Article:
• STIs The rate of STI occurrence is actually lower in non-monogamous communities than in the general public, primarily because the issue is addressed openly and honestly. So please don’t assume that the people involved are at a higher risk for STIs (although some are).

How can I get patients to give me this information?

Design a question on your intake form that asks about the relationship structure and offers the options of monogamous, non-monogamous and polyamorous.

Orally, keep in mind that most polys won’t bring this up with a doctor because (a) unless you’re a gynecologist, it’s not really relevant or (b) there is a stigma that can lead to uncomfortable questions. So try asking, “What is your relationship configuration?” or “What is your relationship structure?” Polyamorists are used to everyone (including health care providers) assuming everyone is monogamous and are therefore more likely to see the question as a chance to open up about their non-monogamy.

What is BDSM?

Four initials represent three word pairings: bondage and discipline; dominance and submission; sadism and masochism. Participants in BDSM enjoy activities ranging from impact play such as spanking, slapping or flogging to bondage to fetishes such as medical play or age play. Power exchange dynamics in which one person consensually asserts power over another (dominance and submission) is quite common. I prefer the encompassing term “kink” to refer to everything that mainstream society sees as weird or fringe.

How do I get patients to confide their BDSM proclivities to me?

In most cases, they won’t. And I’ve never discovered a good way to ask about kink affiliations without it sounding like a come-on.

What if they have bruises? How do I distinguish between consensual play and abuse?

Most of us are taught to either make sure bruises don’t show or to make jokes about them. I usually just tell people the truth–that getting them was a lot of fun on date night!

But you can use the opener, “Were those bruises consensual?” which signifies to a patient that you’re aware of the idea of consent in BDSM activities. As you’re aware, most survivors of abuse will make excuses, whereas a kinkster will most likely smile nostalgically at the memory of the kinky play.

PW 432: Navigating a poly vacation

kangaroovacationHow do you navigate a great poly vacation with three or more?

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Under 18? Stop listening now and visit http://www.scarleteen.com

1:00 Announcements

4:45 Poly in the news

6:10 Topic: Tips for navigating a poly vacation

  • Share your priorities What do you need to have a great vacation? Share your priorities in terms of restfulness, time with partners vs alone and sightseeing.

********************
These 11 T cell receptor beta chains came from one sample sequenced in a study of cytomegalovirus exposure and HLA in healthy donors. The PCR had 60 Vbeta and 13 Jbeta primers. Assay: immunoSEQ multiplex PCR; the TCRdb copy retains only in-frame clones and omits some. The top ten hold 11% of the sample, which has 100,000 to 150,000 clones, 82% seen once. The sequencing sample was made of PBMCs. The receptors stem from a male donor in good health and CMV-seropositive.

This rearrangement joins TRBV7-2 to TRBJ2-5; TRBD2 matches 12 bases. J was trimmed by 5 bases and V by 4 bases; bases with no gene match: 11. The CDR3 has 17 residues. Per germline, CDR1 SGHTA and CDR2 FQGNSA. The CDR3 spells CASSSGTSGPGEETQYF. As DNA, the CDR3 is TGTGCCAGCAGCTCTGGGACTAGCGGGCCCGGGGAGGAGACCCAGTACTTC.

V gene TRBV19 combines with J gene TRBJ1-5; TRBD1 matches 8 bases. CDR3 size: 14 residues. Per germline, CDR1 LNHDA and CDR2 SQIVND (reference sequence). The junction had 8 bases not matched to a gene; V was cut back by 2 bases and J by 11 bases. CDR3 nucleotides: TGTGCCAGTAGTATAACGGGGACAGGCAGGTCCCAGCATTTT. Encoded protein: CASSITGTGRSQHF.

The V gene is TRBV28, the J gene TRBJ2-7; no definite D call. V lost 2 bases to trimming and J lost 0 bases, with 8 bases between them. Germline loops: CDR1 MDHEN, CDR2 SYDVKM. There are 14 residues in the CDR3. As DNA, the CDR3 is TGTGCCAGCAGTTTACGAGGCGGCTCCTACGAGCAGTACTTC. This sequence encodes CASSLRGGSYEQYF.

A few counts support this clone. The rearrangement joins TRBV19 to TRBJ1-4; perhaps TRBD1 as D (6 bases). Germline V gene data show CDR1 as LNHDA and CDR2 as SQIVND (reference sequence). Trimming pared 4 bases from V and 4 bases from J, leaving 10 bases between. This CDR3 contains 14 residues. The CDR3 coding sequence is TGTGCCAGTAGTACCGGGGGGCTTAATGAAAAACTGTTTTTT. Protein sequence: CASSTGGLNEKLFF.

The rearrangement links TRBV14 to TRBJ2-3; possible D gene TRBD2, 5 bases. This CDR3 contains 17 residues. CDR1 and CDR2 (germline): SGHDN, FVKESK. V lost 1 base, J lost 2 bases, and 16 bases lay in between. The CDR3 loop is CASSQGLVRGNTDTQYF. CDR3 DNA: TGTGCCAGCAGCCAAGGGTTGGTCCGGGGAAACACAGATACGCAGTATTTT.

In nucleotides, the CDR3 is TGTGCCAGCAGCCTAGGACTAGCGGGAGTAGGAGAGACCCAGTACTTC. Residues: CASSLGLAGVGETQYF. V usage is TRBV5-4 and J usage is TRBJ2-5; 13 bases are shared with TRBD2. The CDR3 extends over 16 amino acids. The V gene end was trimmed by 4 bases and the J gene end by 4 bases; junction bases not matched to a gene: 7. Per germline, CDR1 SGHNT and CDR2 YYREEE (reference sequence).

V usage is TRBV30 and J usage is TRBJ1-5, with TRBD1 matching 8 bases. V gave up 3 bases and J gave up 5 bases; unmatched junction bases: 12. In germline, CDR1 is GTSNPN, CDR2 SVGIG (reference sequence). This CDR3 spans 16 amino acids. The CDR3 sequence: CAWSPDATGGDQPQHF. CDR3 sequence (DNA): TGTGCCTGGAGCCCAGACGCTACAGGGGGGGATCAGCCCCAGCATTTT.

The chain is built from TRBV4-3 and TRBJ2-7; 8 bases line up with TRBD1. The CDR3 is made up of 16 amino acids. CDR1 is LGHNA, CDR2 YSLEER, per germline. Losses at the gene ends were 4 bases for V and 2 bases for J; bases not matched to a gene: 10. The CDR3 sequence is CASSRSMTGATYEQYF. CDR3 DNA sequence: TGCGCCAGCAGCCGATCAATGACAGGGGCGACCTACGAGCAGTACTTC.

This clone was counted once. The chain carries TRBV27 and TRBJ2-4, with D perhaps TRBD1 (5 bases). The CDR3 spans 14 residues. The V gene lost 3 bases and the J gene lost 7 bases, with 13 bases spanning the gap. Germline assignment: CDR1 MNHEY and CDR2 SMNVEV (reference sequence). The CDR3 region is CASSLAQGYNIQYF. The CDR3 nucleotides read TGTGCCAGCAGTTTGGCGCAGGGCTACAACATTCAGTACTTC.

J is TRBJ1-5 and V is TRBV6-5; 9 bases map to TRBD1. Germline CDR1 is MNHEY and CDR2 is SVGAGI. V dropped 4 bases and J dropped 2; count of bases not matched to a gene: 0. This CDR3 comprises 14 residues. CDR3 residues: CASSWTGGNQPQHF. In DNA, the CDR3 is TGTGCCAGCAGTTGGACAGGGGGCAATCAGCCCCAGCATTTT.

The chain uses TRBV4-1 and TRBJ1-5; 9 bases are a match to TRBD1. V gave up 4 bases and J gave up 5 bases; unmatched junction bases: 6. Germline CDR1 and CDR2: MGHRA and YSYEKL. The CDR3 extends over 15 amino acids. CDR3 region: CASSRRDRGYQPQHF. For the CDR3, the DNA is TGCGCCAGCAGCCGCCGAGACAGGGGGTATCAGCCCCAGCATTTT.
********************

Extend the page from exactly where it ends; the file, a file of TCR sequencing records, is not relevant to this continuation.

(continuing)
• Do you have any emotional baggage about past bad vacations? Share it now.
  • Lay out finances Be brave and have full financial transparency. Lay out the expectations for who will pay for what, and make sure that everyone is comfortable with the level of financial commitment. Ask questions such as:
    • If three people share a room and two share a bed, does the third pay ½ or 1/3 of the bill?
    • If someone requires a four-star versus a two-star or three-star hotel, is everyone comfortable with the additional financial commitment? Do they want any financial considerations in return?
  • Consider biology We are our biology! What does each person need biologically to have a good trip? Consider
    • Eating schedule
    • Sleeping schedule
    • Sex schedule
    • Privacy schedule
    • Medications and backup medications
  • Sleeping arrangements Let each person voice their needs and concerns of privacy versus access (both physical and sexual).
  • Negotiate activities Then we get down to the meat of the vacation: what do you do every day? Have a discussion about whether each person prefers sightseeing or adventure; snorkeling or sunbathing; birdwatching or cliff diving; hiking or boat touring.
    • What are the expectations in terms of group/paired/ solo activities? Is the expectation that everyone will always do everything together?
    • Is there a need for people to pair off for activities?
    • Does anyone need solo time to do activities?
    • How will you decide on any given day what each person or the group will do?

39:00 Thank you!

Thanks to Yang for becoming our newest Poly Weekly Playmate!

40:00 Wrap Up

Questions? Comments? Feedback? Email polyweekly@gmail.com or call the listener comment line at 802-505-POLY. And hey, why not attach an audio comment to that email? :-) Check out PolyWeekly at Blubrry.com. Share this with a friend or write an iTunes review!